Oct. 27, 2021 — ACM, the Association for Computing Machinery, and the IEEE Computer Society announced today that Mert Hidayetoglu of the University of Illinois at Urbana-Champaign and Tirthak Patel of Northeastern University are the recipients of the 2021 ACM-IEEE CS George Michael Memorial HPC Fellowships. Hidayetoglu is recognized for contributions in scalable sparse applications using fast algorithms and hierarchical communication on supercomputers with multi-GPU nodes. Patel is recognized for contributions toward making current error-prone quantum computing systems more usable and helping HPC programmers solve computationally challenging problems.
Sparse operations are the main computational workload for numerous scientific, AI and graph analytics applications. Most of the time, the costs of computation and communication for distributed sparse operations constitute an overall performance bottleneck.
Hidayetoglu’s research investigates this bottleneck at two specific points: memory accesses and communication. He has proposed and demonstrated two novel techniques: sparse matrix tiling and hierarchical communications. The first technique, sparse matrix tiling, accelerates sparse matrix multiplication on a single GPU by the preprocessing of sparse data access patterns and constructs necessary tiling data structures accordingly. The second technique, hierarchical communications, eliminates the communication bottleneck, which typically dominates end-to-end execution time when large problems at terabyte (TB) scale fit on only hundreds of GPU’s. Hidayetoglu’s technique performs sparse communications (depending on the sparsity pattern of the matrix) locally-first to reduce the costly data communication across nodes.
Hidayetoglu has successfully demonstrated these techniques in award-winning applications, including large-scale X-ray imaging at Argonne National Laboratory and accelerated sparse deep neural network inference at IBM. Related papers at SC20 and HPEC20 won the best paper award and the Sparse Challenge championship title, respectively.
Patel’s research addresses the challenge of erroneous program executions on quantum computers and provides robust solutions to improve their reliability. Despite rapid progress in quantum computing, prohibitively high noise on existing near-term intermediate-scale quantum (NISQ) computers remains a fundamental roadblock in the wider adoption of quantum computing. Due to the high noise, program executions on existing quantum computers produce erroneous program outputs. Quantum computing programmers largely lack the tools to estimate the correct output from these noisy program executions.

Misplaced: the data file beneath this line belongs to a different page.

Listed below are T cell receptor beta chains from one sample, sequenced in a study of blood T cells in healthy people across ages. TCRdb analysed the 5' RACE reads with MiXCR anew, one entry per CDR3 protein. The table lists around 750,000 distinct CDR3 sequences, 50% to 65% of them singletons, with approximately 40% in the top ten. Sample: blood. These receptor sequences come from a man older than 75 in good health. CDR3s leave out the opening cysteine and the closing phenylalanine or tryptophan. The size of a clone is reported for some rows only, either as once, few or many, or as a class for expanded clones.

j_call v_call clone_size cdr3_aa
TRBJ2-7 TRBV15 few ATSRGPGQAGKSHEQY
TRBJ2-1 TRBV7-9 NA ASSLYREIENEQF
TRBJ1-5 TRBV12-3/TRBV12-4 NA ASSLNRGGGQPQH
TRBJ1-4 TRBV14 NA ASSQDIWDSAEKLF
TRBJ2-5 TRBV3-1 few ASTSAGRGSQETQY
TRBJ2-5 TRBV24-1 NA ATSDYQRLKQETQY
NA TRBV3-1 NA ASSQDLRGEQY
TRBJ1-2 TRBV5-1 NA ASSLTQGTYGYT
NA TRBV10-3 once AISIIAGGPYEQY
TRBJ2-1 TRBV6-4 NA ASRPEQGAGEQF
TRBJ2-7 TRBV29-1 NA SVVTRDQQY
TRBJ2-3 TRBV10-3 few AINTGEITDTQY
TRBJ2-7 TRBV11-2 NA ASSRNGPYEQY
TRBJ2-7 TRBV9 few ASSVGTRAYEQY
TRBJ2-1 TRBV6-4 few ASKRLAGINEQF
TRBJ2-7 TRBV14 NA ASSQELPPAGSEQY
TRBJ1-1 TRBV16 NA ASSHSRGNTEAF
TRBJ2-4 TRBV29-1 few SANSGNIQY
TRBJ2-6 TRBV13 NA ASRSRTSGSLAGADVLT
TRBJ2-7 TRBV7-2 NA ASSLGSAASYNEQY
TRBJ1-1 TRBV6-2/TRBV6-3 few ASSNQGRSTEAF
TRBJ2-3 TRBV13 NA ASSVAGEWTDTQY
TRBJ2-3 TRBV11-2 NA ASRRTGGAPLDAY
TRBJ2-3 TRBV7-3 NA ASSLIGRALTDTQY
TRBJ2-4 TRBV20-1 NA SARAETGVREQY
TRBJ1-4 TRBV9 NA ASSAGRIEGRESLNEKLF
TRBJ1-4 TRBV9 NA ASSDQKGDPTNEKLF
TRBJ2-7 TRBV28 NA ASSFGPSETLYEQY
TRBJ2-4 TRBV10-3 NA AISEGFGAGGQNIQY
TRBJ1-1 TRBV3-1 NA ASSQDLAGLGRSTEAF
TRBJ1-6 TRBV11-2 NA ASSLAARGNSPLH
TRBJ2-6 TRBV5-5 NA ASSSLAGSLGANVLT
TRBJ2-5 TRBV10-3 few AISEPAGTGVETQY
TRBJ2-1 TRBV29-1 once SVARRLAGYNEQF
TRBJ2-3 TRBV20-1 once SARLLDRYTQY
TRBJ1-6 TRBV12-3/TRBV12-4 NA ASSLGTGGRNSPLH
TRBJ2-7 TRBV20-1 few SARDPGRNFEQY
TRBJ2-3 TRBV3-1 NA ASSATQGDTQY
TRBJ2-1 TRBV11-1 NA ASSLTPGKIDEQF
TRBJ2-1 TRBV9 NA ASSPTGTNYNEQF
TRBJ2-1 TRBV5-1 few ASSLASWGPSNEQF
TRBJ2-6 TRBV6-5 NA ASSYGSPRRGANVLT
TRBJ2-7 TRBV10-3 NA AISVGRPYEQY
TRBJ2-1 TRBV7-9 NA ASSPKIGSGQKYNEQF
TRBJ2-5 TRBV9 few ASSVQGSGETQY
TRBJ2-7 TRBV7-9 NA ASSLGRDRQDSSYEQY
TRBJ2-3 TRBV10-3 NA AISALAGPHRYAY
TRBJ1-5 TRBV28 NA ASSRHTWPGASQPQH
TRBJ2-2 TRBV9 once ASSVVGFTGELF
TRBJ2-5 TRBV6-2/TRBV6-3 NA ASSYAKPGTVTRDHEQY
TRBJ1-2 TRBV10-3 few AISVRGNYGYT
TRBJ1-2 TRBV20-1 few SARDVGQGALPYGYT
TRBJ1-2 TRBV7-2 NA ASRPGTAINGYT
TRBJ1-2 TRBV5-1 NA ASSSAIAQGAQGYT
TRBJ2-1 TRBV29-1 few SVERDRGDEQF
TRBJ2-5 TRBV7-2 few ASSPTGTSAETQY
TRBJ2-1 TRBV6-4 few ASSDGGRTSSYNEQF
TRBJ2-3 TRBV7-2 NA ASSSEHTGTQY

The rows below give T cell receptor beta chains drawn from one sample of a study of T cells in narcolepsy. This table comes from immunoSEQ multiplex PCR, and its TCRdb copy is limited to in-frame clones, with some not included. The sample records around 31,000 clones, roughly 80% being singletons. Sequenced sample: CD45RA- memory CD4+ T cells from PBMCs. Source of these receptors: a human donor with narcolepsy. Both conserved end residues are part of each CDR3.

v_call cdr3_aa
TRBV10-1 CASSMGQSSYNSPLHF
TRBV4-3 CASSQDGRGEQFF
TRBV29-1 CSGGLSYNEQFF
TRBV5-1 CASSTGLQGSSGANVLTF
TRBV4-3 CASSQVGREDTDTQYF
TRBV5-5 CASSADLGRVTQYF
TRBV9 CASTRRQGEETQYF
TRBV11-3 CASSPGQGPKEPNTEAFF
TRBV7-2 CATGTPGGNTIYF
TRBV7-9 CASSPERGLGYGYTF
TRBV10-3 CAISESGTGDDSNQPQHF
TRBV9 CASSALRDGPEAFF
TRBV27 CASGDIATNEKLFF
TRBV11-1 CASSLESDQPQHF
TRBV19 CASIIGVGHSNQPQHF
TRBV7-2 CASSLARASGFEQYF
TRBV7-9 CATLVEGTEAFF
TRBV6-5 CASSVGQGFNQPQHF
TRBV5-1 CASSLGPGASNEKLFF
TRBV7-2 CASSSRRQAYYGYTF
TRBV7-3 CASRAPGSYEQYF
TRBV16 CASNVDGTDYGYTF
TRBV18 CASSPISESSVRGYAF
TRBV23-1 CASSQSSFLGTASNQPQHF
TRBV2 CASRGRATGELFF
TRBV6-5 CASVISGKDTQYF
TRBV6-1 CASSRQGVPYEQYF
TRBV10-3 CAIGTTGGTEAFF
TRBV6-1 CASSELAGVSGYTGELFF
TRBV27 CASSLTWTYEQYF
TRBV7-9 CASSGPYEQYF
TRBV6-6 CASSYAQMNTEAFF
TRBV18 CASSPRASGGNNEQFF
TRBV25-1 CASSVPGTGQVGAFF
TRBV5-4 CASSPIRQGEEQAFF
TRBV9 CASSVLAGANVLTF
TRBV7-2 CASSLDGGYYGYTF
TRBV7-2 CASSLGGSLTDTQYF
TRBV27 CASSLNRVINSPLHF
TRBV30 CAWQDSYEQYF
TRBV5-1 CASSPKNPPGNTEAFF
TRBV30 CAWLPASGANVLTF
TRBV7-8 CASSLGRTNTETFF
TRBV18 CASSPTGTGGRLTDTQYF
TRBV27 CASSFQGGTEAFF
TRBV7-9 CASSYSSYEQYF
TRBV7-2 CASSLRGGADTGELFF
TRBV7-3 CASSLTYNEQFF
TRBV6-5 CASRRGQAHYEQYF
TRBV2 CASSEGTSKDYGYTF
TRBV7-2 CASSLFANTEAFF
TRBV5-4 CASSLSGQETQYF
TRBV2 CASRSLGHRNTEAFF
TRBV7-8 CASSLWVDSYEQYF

Patel, advised by Devesh Tiwari at Northeastern University, is designing cross-layer system software for extracting meaningful output from erroneous executions on quantum computers. In particular, he first led the effort to benchmark and characterize the performance of different quantum algorithms on IBM quantum computers. Patel leveraged insights gained from this measurement-based experimental effort to inform the design of his novel tools and methods, including VERITAS, QRAFT, UREQA, and DisQ.
For example, his technique VERITAS demonstrates how carefully-designed statistical methods can mitigate errors post-program execution and help programmers deduce the correct program output effectively. Patel’s other solution, QRAFT, leverages the reversibility property of quantum operations to deduce the correct program output, even when the program is executed on qubits with relatively high error rates. Both approaches relieve programmers and compilers from the burden of selecting the qubits with the least error rate, a significant departure from existing approaches in this area. Patel’s work lowers the barrier to entry into quantum computing for HPC programmers by open-sourcing multiple novel datasets and system software frameworks.
About the ACM IEEE CS George Michael Memorial Fellowship
The ACM-IEEE CS George Michael Memorial HPC Fellowship is endowed in memory of George Michael, one of the founders of the SC Conference series. The fellowship honors exceptional PhD students throughout the world whose research focus is on high performance computing applications, networking, storage, or large-scale data analytics using the most powerful computers that are currently available. The Fellowship includes a $5,000 honorarium and travel expenses to attend the SC conference, where the Fellowships are formally presented.
ACM, the Association for Computing Machinery, is the world’s largest educational and scientific computing society, uniting computing educators, researchers and professionals to inspire dialogue, share resources and address the field’s challenges. ACM strengthens the computing profession’s collective voice through strong leadership, promotion of the highest standards, and recognition of technical excellence. ACM supports the professional growth of its members by providing opportunities for life-long learning, career development, and professional networking.
SC, the International Conference for High Performance Computing, sponsored by ACM and IEEE-CS offers a complete technical education program and exhibition to showcase the many ways high performance computing, networking, storage and analysis lead to advances in scientific discovery, research, education and commerce. This premier international conference includes a globally attended technical program, workshops, tutorials, a world class exhibit area, demonstrations, and opportunities for hands-on learning.